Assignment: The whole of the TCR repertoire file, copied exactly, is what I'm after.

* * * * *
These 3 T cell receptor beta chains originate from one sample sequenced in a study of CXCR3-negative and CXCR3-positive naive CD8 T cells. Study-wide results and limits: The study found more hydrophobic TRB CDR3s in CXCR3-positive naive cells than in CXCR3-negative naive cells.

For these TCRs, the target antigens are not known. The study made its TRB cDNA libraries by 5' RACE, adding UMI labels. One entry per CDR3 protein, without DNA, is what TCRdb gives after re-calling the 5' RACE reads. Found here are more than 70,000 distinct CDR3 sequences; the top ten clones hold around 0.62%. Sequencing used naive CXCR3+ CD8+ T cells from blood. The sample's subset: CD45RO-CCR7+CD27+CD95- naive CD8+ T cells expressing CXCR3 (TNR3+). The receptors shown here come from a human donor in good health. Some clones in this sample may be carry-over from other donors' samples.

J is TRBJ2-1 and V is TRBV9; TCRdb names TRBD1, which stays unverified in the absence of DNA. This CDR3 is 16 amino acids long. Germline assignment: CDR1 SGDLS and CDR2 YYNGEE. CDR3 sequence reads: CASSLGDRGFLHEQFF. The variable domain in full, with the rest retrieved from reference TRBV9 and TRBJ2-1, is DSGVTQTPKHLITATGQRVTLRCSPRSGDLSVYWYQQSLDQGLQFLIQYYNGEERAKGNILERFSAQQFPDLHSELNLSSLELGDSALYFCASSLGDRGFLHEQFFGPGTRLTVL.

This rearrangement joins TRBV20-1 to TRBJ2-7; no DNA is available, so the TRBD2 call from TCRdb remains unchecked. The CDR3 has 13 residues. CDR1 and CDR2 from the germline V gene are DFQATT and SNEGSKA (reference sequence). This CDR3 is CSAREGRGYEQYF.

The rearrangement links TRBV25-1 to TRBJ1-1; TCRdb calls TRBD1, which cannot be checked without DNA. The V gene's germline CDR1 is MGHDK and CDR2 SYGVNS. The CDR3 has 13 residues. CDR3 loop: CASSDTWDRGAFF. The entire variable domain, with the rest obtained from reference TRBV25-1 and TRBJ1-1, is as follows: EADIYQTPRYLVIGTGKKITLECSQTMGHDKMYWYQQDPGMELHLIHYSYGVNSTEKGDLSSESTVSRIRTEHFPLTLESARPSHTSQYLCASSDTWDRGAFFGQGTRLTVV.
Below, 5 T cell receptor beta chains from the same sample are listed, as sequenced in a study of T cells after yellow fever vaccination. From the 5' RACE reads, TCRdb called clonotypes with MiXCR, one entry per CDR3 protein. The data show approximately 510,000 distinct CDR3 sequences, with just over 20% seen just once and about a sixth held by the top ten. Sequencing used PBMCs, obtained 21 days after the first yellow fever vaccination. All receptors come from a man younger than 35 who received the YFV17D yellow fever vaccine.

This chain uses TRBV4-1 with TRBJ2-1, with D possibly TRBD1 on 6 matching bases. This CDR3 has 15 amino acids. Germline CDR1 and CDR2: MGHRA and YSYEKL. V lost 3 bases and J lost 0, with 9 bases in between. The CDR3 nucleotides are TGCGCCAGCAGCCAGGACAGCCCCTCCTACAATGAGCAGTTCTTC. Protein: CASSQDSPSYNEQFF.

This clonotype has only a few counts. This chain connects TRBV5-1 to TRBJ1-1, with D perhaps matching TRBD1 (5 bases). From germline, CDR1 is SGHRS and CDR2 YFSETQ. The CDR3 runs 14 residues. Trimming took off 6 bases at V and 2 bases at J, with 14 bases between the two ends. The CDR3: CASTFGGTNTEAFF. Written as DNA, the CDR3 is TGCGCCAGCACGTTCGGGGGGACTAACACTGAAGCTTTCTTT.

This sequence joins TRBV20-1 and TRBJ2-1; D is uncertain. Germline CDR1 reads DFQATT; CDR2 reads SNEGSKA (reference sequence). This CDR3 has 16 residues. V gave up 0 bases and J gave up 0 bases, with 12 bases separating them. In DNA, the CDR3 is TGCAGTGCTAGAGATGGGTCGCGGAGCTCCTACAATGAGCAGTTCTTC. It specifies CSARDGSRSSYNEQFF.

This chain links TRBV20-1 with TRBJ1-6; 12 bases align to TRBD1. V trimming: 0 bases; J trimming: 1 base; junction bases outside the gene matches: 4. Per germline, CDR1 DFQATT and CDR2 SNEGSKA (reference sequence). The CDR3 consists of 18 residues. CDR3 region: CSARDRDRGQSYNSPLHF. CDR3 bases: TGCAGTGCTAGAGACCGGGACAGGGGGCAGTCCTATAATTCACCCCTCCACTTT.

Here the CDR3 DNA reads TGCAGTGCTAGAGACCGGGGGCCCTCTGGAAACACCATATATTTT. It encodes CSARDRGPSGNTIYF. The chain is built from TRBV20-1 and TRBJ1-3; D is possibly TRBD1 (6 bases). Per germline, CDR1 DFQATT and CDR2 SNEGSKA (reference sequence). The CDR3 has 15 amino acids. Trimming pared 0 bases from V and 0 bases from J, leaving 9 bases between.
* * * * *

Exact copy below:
These 3 T cell receptor beta chains originate from one sample sequenced in a study of CXCR3-negative and CXCR3-positive naive CD8 T cells. Study-wide results and limits: The study found more hydrophobic TRB CDR3s in CXCR3-positive naive cells than in CXCR3-negative naive cells.

For these TCRs, the target antigens are not known. The study made its TRB cDNA libraries by 5' RACE, adding UMI labels. One entry per CDR3 protein, without DNA, is what TCRdb gives after re-calling the 5' RACE reads. Found here are more than 70,000 distinct CDR3 sequences; the top ten clones hold around 0.62%. Sequencing used naive CXCR3+ CD8+ T cells from blood. The sample's subset: CD45RO-CCR7+CD27+CD95- naive CD8+ T cells expressing CXCR3 (TNR3+). The receptors shown here come from a human donor in good health. Some clones in this sample may be carry-over from other donors' samples.

J is TRBJ2-1 and V is TRBV9; TCRdb names TRBD1, which stays unverified in the absence of DNA. This CDR3 is 16 amino acids long. Germline assignment: CDR1 SGDLS and CDR2 YYNGEE. CDR3 sequence reads: CASSLGDRGFLHEQFF. The variable domain in full, with the rest retrieved from reference TRBV9 and TRBJ2-1, is DSGVTQTPKHLITATGQRVTLRCSPRSGDLSVYWYQQSLDQGLQFLIQYYNGEERAKGNILERFSAQQFPDLHSELNLSSLELGDSALYFCASSLGDRGFLHEQFFGPGTRLTVL.

This rearrangement joins TRBV20-1 to TRBJ2-7; no DNA is available, so the TRBD2 call from TCRdb remains unchecked. The CDR3 has 13 residues. CDR1 and CDR2 from the germline V gene are DFQATT and SNEGSKA (reference sequence). This CDR3 is CSAREGRGYEQYF.

The rearrangement links TRBV25-1 to TRBJ1-1; TCRdb calls TRBD1, which cannot be checked without DNA. The V gene's germline CDR1 is MGHDK and CDR2 SYGVNS. The CDR3 has 13 residues. CDR3 loop: CASSDTWDRGAFF. The entire variable domain, with the rest obtained from reference TRBV25-1 and TRBJ1-1, is as follows: EADIYQTPRYLVIGTGKKITLECSQTMGHDKMYWYQQDPGMELHLIHYSYGVNSTEKGDLSSESTVSRIRTEHFPLTLESARPSHTSQYLCASSDTWDRGAFFGQGTRLTVV.
Below, 5 T cell receptor beta chains from the same sample are listed, as sequenced in a study of T cells after yellow fever vaccination. From the 5' RACE reads, TCRdb called clonotypes with MiXCR, one entry per CDR3 protein. The data show approximately 510,000 distinct CDR3 sequences, with just over 20% seen just once and about a sixth held by the top ten. Sequencing used PBMCs, obtained 21 days after the first yellow fever vaccination. All receptors come from a man younger than 35 who received the YFV17D yellow fever vaccine.

This chain uses TRBV4-1 with TRBJ2-1, with D possibly TRBD1 on 6 matching bases. This CDR3 has 15 amino acids. Germline CDR1 and CDR2: MGHRA and YSYEKL. V lost 3 bases and J lost 0, with 9 bases in between. The CDR3 nucleotides are TGCGCCAGCAGCCAGGACAGCCCCTCCTACAATGAGCAGTTCTTC. Protein: CASSQDSPSYNEQFF.

This clonotype has only a few counts. This chain connects TRBV5-1 to TRBJ1-1, with D perhaps matching TRBD1 (5 bases). From germline, CDR1 is SGHRS and CDR2 YFSETQ. The CDR3 runs 14 residues. Trimming took off 6 bases at V and 2 bases at J, with 14 bases between the two ends. The CDR3: CASTFGGTNTEAFF. Written as DNA, the CDR3 is TGCGCCAGCACGTTCGGGGGGACTAACACTGAAGCTTTCTTT.

This sequence joins TRBV20-1 and TRBJ2-1; D is uncertain. Germline CDR1 reads DFQATT; CDR2 reads SNEGSKA (reference sequence). This CDR3 has 16 residues. V gave up 0 bases and J gave up 0 bases, with 12 bases separating them. In DNA, the CDR3 is TGCAGTGCTAGAGATGGGTCGCGGAGCTCCTACAATGAGCAGTTCTTC. It specifies CSARDGSRSSYNEQFF.

This chain links TRBV20-1 with TRBJ1-6; 12 bases align to TRBD1. V trimming: 0 bases; J trimming: 1 base; junction bases outside the gene matches: 4. Per germline, CDR1 DFQATT and CDR2 SNEGSKA (reference sequence). The CDR3 consists of 18 residues. CDR3 region: CSARDRDRGQSYNSPLHF. CDR3 bases: TGCAGTGCTAGAGACCGGGACAGGGGGCAGTCCTATAATTCACCCCTCCACTTT.

Here the CDR3 DNA reads TGCAGTGCTAGAGACCGGGGGCCCTCTGGAAACACCATATATTTT. It encodes CSARDRGPSGNTIYF. The chain is built from TRBV20-1 and TRBJ1-3; D is possibly TRBD1 (6 bases). Per germline, CDR1 DFQATT and CDR2 SNEGSKA (reference sequence). The CDR3 has 15 amino acids. Trimming pared 0 bases from V and 0 bases from J, leaving 9 bases between.